# Is there any way I can define a variable in LaTeX?

In LaTeX, how can I define a string variable whose content is used instead of the variable in the compiled PDF?

Let's say I'm writing a tech doc on a software and I want to define the package name in the preamble or somewhere so that if its name changes, I don't have to replace it in a lot of places but only in one place.

add the following to you preamble:

\newcommand{\newCommandName}{text to insert}


Then you can just use \newCommandName{} in the text

For more info on \newcommand, see e.g. wikibooks

Example:

\documentclass{article}
\newcommand\x{30}
\begin{document}
\x
\end{document}


Output:

30

• @DiAlex be careful when omitting the curly braces, as it will interfere with white space after the inserted text. See this question. – jtpereyda Jul 20 '12 at 17:30
• I can't get this to work properly with non-ascii characters. Any ideas? – lindhe Jan 15 '16 at 20:29

Use \def command:

\def \variable {Something that's better to use as a variable}



• Using \def can be problematic as it does not check for preexisting macros. See the second circle of LaTeX hell – as such, it is preferable to use \newcommand – Ryan Atallah Mar 15 '12 at 1:57
• Thanks @RyanAtallah added note about that. Though, doesn't the meaning of variable mean that it's liable to change? :) – plaes Mar 15 '12 at 7:06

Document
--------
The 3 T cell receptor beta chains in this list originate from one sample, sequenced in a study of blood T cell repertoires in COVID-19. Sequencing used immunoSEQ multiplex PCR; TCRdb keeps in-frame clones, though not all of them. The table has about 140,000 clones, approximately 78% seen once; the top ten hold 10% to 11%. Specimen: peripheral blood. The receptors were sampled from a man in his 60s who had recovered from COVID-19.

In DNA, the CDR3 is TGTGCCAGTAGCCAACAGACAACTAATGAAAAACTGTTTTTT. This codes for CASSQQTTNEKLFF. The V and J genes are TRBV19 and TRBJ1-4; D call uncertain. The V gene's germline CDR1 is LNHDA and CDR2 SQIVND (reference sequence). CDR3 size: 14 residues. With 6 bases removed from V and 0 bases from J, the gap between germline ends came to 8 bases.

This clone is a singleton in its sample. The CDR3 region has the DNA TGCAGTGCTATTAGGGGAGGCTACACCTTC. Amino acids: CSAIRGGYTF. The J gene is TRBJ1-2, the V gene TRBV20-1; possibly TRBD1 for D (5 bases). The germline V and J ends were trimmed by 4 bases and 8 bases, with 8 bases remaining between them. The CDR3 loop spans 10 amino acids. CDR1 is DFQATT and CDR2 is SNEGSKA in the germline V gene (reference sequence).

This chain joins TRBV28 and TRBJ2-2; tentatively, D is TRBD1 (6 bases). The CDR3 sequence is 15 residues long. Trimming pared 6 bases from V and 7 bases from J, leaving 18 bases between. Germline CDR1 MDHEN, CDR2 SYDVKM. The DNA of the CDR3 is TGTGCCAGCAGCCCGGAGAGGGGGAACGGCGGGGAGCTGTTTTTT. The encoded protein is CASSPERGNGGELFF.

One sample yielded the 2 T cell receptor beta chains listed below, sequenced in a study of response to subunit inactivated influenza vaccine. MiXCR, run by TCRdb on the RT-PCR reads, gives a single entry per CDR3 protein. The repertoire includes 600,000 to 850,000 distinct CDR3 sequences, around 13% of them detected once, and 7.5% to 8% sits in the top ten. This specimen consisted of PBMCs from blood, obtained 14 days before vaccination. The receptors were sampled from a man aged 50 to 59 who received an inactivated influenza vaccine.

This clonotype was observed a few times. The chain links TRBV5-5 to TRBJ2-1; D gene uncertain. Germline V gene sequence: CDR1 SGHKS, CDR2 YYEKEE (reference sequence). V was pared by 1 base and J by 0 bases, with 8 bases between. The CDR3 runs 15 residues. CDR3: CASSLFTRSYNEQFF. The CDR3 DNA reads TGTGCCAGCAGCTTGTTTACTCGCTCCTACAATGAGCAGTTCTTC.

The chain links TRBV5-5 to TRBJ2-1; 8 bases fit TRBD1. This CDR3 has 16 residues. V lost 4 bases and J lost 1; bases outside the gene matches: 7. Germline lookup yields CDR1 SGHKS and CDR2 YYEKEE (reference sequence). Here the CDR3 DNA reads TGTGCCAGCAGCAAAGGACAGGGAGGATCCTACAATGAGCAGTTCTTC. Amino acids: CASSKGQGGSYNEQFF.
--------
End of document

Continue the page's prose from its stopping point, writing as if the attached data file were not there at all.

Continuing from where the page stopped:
• Note that \def works for things in math mode, while \newCommandName does not. (E.g., \def\mathExpression{\pi^2 + \sin x}) – Jollywatt Apr 30 '17 at 9:16

For variables describing distances, you would use \newlength (and manipulate the values with \setlength, \addlength, \settoheight, \settolength and \settodepth).

Similarly you have access to \newcounter for things like section and figure numbers which should increment throughout the document. I've used this one in the past to provide code samples that were numbered separatly of other figures...

Also of note is \makebox which allows you to store a bit of laid-out document for later re-use (and for use with \settolength...).

• Simple usage example like \newlength{\hcolw} and \setlength{\hcolw}{0.47\textwidth} would be useful. – trybik Dec 22 '11 at 11:11


• – myrdd May 20 '19 at 15:55

I think you probably want to use a token list for this purpose: to set up the token list \newtoks\packagename to assign the name: \packagename={New Name for the package} to put the name into your output: \the\packagename.